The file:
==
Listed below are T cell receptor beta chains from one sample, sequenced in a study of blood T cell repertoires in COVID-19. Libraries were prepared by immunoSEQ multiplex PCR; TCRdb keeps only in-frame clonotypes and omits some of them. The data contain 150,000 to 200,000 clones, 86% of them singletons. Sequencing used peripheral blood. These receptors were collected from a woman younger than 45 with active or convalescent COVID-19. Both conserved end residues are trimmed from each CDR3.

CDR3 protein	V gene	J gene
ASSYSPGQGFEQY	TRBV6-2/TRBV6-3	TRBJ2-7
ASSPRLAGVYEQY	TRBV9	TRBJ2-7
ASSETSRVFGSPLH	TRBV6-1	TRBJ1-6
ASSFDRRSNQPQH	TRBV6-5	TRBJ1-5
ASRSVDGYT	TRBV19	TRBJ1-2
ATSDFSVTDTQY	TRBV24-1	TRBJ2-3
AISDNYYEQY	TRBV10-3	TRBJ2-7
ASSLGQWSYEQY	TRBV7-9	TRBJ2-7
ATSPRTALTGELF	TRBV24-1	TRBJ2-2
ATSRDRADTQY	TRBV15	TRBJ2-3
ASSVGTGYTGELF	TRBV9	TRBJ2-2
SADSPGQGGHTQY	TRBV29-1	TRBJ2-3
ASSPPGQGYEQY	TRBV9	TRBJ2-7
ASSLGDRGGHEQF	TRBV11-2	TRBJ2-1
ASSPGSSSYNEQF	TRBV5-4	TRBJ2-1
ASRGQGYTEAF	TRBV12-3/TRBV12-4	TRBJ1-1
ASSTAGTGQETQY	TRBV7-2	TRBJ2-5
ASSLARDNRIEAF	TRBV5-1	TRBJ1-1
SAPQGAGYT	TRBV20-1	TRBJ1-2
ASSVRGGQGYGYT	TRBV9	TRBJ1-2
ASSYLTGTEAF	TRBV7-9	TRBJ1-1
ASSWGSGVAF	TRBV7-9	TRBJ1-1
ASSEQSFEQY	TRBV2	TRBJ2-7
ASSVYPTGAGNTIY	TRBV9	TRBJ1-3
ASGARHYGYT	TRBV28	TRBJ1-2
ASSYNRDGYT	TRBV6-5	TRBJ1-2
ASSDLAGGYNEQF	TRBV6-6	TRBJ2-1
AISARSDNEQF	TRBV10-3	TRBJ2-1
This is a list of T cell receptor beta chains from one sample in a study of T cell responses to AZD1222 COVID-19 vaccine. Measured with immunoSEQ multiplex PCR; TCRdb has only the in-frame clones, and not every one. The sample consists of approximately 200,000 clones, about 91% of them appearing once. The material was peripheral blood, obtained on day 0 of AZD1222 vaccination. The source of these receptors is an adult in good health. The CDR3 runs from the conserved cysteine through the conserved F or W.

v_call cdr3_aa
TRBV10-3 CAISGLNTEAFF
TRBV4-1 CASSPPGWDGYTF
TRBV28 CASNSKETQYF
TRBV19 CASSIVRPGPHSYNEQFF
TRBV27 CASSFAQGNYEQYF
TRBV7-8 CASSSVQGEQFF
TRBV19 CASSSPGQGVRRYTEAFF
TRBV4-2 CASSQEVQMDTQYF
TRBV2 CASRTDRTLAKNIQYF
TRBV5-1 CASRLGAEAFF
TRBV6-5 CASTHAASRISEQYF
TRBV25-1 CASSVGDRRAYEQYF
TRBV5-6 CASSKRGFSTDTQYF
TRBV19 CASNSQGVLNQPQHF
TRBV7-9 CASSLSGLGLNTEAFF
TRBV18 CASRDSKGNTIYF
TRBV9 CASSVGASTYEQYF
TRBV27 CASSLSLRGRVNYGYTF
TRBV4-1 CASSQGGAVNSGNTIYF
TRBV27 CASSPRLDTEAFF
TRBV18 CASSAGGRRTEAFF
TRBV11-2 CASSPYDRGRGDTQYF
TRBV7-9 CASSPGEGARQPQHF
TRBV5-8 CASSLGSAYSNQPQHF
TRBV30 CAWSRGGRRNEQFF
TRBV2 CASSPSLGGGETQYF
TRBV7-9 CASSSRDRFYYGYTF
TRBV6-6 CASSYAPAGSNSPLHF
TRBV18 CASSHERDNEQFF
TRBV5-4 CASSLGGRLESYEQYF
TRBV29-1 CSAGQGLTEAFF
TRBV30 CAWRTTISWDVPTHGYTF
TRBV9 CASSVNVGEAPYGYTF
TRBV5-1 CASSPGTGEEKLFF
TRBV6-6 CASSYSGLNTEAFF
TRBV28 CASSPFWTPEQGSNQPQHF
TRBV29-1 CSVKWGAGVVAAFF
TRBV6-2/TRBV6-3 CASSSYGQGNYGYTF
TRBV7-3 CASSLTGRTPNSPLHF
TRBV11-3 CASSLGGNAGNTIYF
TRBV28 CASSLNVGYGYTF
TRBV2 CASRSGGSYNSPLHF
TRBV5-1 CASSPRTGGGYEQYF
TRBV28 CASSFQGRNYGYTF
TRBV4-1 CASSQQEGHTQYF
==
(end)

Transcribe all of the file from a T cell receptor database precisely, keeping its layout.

Listed below are T cell receptor beta chains from one sample, sequenced in a study of blood T cell repertoires in COVID-19. Libraries were prepared by immunoSEQ multiplex PCR; TCRdb keeps only in-frame clonotypes and omits some of them. The data contain 150,000 to 200,000 clones, 86% of them singletons. Sequencing used peripheral blood. These receptors were collected from a woman younger than 45 with active or convalescent COVID-19. Both conserved end residues are trimmed from each CDR3.

CDR3 protein	V gene	J gene
ASSYSPGQGFEQY	TRBV6-2/TRBV6-3	TRBJ2-7
ASSPRLAGVYEQY	TRBV9	TRBJ2-7
ASSETSRVFGSPLH	TRBV6-1	TRBJ1-6
ASSFDRRSNQPQH	TRBV6-5	TRBJ1-5
ASRSVDGYT	TRBV19	TRBJ1-2
ATSDFSVTDTQY	TRBV24-1	TRBJ2-3
AISDNYYEQY	TRBV10-3	TRBJ2-7
ASSLGQWSYEQY	TRBV7-9	TRBJ2-7
ATSPRTALTGELF	TRBV24-1	TRBJ2-2
ATSRDRADTQY	TRBV15	TRBJ2-3
ASSVGTGYTGELF	TRBV9	TRBJ2-2
SADSPGQGGHTQY	TRBV29-1	TRBJ2-3
ASSPPGQGYEQY	TRBV9	TRBJ2-7
ASSLGDRGGHEQF	TRBV11-2	TRBJ2-1
ASSPGSSSYNEQF	TRBV5-4	TRBJ2-1
ASRGQGYTEAF	TRBV12-3/TRBV12-4	TRBJ1-1
ASSTAGTGQETQY	TRBV7-2	TRBJ2-5
ASSLARDNRIEAF	TRBV5-1	TRBJ1-1
SAPQGAGYT	TRBV20-1	TRBJ1-2
ASSVRGGQGYGYT	TRBV9	TRBJ1-2
ASSYLTGTEAF	TRBV7-9	TRBJ1-1
ASSWGSGVAF	TRBV7-9	TRBJ1-1
ASSEQSFEQY	TRBV2	TRBJ2-7
ASSVYPTGAGNTIY	TRBV9	TRBJ1-3
ASGARHYGYT	TRBV28	TRBJ1-2
ASSYNRDGYT	TRBV6-5	TRBJ1-2
ASSDLAGGYNEQF	TRBV6-6	TRBJ2-1
AISARSDNEQF	TRBV10-3	TRBJ2-1
This is a list of T cell receptor beta chains from one sample in a study of T cell responses to AZD1222 COVID-19 vaccine. Measured with immunoSEQ multiplex PCR; TCRdb has only the in-frame clones, and not every one. The sample consists of approximately 200,000 clones, about 91% of them appearing once. The material was peripheral blood, obtained on day 0 of AZD1222 vaccination. The source of these receptors is an adult in good health. The CDR3 runs from the conserved cysteine through the conserved F or W.

v_call cdr3_aa
TRBV10-3 CAISGLNTEAFF
TRBV4-1 CASSPPGWDGYTF
TRBV28 CASNSKETQYF
TRBV19 CASSIVRPGPHSYNEQFF
TRBV27 CASSFAQGNYEQYF
TRBV7-8 CASSSVQGEQFF
TRBV19 CASSSPGQGVRRYTEAFF
TRBV4-2 CASSQEVQMDTQYF
TRBV2 CASRTDRTLAKNIQYF
TRBV5-1 CASRLGAEAFF
TRBV6-5 CASTHAASRISEQYF
TRBV25-1 CASSVGDRRAYEQYF
TRBV5-6 CASSKRGFSTDTQYF
TRBV19 CASNSQGVLNQPQHF
TRBV7-9 CASSLSGLGLNTEAFF
TRBV18 CASRDSKGNTIYF
TRBV9 CASSVGASTYEQYF
TRBV27 CASSLSLRGRVNYGYTF
TRBV4-1 CASSQGGAVNSGNTIYF
TRBV27 CASSPRLDTEAFF
TRBV18 CASSAGGRRTEAFF
TRBV11-2 CASSPYDRGRGDTQYF
TRBV7-9 CASSPGEGARQPQHF
TRBV5-8 CASSLGSAYSNQPQHF
TRBV30 CAWSRGGRRNEQFF
TRBV2 CASSPSLGGGETQYF
TRBV7-9 CASSSRDRFYYGYTF
TRBV6-6 CASSYAPAGSNSPLHF
TRBV18 CASSHERDNEQFF
TRBV5-4 CASSLGGRLESYEQYF
TRBV29-1 CSAGQGLTEAFF
TRBV30 CAWRTTISWDVPTHGYTF
TRBV9 CASSVNVGEAPYGYTF
TRBV5-1 CASSPGTGEEKLFF
TRBV6-6 CASSYSGLNTEAFF
TRBV28 CASSPFWTPEQGSNQPQHF
TRBV29-1 CSVKWGAGVVAAFF
TRBV6-2/TRBV6-3 CASSSYGQGNYGYTF
TRBV7-3 CASSLTGRTPNSPLHF
TRBV11-3 CASSLGGNAGNTIYF
TRBV28 CASSLNVGYGYTF
TRBV2 CASRSGGSYNSPLHF
TRBV5-1 CASSPRTGGGYEQYF
TRBV28 CASSFQGRNYGYTF
TRBV4-1 CASSQQEGHTQYF